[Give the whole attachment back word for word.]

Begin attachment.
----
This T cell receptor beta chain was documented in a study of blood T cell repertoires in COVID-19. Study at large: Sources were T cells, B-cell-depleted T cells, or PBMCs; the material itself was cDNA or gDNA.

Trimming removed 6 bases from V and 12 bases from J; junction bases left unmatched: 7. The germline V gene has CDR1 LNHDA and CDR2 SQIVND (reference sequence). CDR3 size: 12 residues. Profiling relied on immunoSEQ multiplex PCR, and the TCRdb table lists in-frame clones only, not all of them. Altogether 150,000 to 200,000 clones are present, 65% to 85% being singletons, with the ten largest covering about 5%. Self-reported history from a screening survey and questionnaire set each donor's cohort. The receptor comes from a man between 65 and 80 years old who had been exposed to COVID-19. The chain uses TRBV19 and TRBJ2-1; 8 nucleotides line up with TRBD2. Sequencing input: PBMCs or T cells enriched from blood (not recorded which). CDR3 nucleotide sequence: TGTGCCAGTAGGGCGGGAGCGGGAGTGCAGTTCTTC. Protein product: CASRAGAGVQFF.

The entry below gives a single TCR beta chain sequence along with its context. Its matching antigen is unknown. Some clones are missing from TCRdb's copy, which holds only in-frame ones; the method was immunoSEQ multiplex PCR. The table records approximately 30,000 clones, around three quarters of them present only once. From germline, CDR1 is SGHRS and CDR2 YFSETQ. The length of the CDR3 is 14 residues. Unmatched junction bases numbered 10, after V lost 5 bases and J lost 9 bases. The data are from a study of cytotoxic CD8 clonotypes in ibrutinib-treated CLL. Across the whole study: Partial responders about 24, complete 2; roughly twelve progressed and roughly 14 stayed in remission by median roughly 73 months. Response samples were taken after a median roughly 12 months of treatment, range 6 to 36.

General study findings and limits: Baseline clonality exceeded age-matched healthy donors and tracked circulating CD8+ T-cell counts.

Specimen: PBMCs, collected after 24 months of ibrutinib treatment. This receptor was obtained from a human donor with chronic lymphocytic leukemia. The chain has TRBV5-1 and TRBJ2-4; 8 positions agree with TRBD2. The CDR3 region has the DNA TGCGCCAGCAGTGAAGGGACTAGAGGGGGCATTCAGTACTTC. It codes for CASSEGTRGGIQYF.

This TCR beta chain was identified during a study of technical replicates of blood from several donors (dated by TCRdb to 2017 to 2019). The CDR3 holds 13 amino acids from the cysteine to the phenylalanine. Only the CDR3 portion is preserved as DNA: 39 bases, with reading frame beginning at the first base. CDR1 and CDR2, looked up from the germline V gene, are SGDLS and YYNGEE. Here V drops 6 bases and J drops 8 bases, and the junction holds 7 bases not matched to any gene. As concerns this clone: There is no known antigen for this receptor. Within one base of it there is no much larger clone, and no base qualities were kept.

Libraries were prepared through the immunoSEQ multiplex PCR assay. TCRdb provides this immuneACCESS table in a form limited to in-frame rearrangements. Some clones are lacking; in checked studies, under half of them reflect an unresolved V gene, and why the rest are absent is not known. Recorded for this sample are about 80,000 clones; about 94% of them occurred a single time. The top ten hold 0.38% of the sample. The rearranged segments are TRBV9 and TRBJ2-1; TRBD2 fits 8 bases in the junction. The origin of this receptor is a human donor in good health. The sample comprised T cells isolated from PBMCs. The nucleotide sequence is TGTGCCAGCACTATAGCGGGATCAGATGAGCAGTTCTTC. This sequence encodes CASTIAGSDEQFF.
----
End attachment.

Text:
This T cell receptor beta chain was documented in a study of blood T cell repertoires in COVID-19. Study at large: Sources were T cells, B-cell-depleted T cells, or PBMCs; the material itself was cDNA or gDNA.

Trimming removed 6 bases from V and 12 bases from J; junction bases left unmatched: 7. The germline V gene has CDR1 LNHDA and CDR2 SQIVND (reference sequence). CDR3 size: 12 residues. Profiling relied on immunoSEQ multiplex PCR, and the TCRdb table lists in-frame clones only, not all of them. Altogether 150,000 to 200,000 clones are present, 65% to 85% being singletons, with the ten largest covering about 5%. Self-reported history from a screening survey and questionnaire set each donor's cohort. The receptor comes from a man between 65 and 80 years old who had been exposed to COVID-19. The chain uses TRBV19 and TRBJ2-1; 8 nucleotides line up with TRBD2. Sequencing input: PBMCs or T cells enriched from blood (not recorded which). CDR3 nucleotide sequence: TGTGCCAGTAGGGCGGGAGCGGGAGTGCAGTTCTTC. Protein product: CASRAGAGVQFF.

The entry below gives a single TCR beta chain sequence along with its context. Its matching antigen is unknown. Some clones are missing from TCRdb's copy, which holds only in-frame ones; the method was immunoSEQ multiplex PCR. The table records approximately 30,000 clones, around three quarters of them present only once. From germline, CDR1 is SGHRS and CDR2 YFSETQ. The length of the CDR3 is 14 residues. Unmatched junction bases numbered 10, after V lost 5 bases and J lost 9 bases. The data are from a study of cytotoxic CD8 clonotypes in ibrutinib-treated CLL. Across the whole study: Partial responders about 24, complete 2; roughly twelve progressed and roughly 14 stayed in remission by median roughly 73 months. Response samples were taken after a median roughly 12 months of treatment, range 6 to 36.

General study findings and limits: Baseline clonality exceeded age-matched healthy donors and tracked circulating CD8+ T-cell counts.

Specimen: PBMCs, collected after 24 months of ibrutinib treatment. This receptor was obtained from a human donor with chronic lymphocytic leukemia. The chain has TRBV5-1 and TRBJ2-4; 8 positions agree with TRBD2. The CDR3 region has the DNA TGCGCCAGCAGTGAAGGGACTAGAGGGGGCATTCAGTACTTC. It codes for CASSEGTRGGIQYF.

This TCR beta chain was identified during a study of technical replicates of blood from several donors (dated by TCRdb to 2017 to 2019). The CDR3 holds 13 amino acids from the cysteine to the phenylalanine. Only the CDR3 portion is preserved as DNA: 39 bases, with reading frame beginning at the first base. CDR1 and CDR2, looked up from the germline V gene, are SGDLS and YYNGEE. Here V drops 6 bases and J drops 8 bases, and the junction holds 7 bases not matched to any gene. As concerns this clone: There is no known antigen for this receptor. Within one base of it there is no much larger clone, and no base qualities were kept.

Libraries were prepared through the immunoSEQ multiplex PCR assay. TCRdb provides this immuneACCESS table in a form limited to in-frame rearrangements. Some clones are lacking; in checked studies, under half of them reflect an unresolved V gene, and why the rest are absent is not known. Recorded for this sample are about 80,000 clones; about 94% of them occurred a single time. The top ten hold 0.38% of the sample. The rearranged segments are TRBV9 and TRBJ2-1; TRBD2 fits 8 bases in the junction. The origin of this receptor is a human donor in good health. The sample comprised T cells isolated from PBMCs. The nucleotide sequence is TGTGCCAGCACTATAGCGGGATCAGATGAGCAGTTCTTC. This sequence encodes CASTIAGSDEQFF.